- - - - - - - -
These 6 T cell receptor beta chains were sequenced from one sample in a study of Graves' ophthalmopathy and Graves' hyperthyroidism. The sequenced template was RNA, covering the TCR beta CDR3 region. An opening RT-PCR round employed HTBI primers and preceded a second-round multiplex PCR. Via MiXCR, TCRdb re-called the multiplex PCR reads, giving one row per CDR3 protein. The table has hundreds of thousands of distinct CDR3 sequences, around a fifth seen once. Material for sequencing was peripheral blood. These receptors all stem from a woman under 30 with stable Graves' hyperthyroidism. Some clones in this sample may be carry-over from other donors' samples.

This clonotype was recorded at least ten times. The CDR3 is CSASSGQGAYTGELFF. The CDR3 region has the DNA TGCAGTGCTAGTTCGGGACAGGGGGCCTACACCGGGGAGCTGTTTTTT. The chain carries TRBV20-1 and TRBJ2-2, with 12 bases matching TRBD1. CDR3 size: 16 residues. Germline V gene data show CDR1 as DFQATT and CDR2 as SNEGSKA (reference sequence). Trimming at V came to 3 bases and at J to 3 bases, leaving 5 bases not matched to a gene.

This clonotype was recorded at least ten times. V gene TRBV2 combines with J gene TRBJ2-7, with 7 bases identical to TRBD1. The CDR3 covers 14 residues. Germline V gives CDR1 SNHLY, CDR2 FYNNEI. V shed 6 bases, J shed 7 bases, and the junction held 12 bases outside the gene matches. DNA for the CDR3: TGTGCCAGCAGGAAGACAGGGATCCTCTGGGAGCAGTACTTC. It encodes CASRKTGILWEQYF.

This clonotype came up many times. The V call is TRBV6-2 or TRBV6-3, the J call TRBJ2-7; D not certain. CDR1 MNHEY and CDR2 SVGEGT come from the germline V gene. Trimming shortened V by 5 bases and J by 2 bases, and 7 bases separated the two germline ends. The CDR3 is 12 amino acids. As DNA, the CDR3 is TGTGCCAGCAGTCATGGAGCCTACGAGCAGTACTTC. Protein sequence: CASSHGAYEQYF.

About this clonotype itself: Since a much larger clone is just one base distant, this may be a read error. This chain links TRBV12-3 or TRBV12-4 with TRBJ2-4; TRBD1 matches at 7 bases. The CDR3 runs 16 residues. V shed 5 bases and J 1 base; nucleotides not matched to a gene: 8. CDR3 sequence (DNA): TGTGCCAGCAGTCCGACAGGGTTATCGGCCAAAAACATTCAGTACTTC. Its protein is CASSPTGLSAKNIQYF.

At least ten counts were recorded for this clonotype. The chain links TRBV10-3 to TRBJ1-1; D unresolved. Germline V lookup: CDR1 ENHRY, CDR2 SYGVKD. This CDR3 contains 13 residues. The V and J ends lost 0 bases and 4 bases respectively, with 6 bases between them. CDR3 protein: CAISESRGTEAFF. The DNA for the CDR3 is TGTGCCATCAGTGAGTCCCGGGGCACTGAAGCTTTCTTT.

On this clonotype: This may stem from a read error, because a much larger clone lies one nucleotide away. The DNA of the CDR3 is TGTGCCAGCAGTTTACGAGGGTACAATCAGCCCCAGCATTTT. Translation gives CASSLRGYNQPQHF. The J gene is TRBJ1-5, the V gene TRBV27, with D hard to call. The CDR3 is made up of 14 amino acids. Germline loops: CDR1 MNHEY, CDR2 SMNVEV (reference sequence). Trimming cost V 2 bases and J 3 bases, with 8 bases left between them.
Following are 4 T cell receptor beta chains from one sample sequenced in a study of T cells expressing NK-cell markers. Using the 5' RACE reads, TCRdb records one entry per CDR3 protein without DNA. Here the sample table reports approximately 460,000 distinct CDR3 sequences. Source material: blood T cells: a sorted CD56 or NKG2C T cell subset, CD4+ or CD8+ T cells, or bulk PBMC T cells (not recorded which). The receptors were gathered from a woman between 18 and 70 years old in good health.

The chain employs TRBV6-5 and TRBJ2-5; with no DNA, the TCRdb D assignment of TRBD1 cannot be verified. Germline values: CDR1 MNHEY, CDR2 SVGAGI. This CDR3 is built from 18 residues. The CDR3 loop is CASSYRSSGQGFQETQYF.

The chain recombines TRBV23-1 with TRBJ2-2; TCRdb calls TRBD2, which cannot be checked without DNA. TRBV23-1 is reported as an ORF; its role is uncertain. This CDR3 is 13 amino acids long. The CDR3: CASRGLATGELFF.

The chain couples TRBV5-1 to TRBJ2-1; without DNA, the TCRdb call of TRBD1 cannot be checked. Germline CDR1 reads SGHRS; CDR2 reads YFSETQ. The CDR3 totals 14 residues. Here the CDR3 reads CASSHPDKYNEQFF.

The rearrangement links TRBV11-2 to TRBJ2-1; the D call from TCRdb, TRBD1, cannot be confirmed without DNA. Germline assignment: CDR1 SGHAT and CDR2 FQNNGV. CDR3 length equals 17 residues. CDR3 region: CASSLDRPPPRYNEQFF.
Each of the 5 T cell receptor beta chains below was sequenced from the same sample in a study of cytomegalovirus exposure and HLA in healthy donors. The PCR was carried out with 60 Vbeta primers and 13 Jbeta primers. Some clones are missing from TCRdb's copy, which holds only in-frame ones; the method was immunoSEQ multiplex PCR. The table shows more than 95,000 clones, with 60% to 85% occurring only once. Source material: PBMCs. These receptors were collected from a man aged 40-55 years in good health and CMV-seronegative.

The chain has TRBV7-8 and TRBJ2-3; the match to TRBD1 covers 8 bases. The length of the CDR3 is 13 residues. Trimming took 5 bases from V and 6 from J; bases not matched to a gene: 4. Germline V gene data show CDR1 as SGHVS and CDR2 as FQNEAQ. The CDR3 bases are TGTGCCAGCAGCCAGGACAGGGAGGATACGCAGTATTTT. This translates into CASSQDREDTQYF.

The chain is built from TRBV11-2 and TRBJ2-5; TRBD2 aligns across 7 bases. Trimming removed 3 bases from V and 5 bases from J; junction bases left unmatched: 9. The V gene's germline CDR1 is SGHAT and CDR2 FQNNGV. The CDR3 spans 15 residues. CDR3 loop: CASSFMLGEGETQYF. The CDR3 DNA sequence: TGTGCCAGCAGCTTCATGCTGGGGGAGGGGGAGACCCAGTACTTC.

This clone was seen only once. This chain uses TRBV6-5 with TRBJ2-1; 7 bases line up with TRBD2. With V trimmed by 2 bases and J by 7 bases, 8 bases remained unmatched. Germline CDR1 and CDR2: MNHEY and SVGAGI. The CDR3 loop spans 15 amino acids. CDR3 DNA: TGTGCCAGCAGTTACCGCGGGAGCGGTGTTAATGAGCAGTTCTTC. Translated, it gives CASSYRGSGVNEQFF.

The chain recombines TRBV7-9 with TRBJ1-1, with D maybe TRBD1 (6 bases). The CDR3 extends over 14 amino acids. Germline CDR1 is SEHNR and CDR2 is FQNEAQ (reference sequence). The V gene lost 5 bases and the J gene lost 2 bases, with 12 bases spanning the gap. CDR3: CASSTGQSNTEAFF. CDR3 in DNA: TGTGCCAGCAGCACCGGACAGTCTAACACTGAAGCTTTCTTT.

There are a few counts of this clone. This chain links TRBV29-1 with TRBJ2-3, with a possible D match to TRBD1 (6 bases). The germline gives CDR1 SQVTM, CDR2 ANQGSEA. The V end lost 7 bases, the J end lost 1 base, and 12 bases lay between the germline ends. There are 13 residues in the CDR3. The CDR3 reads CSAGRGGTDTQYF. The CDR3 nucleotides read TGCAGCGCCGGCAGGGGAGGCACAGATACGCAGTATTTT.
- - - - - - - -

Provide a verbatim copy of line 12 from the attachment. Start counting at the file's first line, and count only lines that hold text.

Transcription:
The rearrangement links TRBV11-2 to TRBJ2-1; the D call from TCRdb, TRBD1, cannot be confirmed without DNA. Germline assignment: CDR1 SGHAT and CDR2 FQNNGV. CDR3 length equals 17 residues. CDR3 region: CASSLDRPPPRYNEQFF.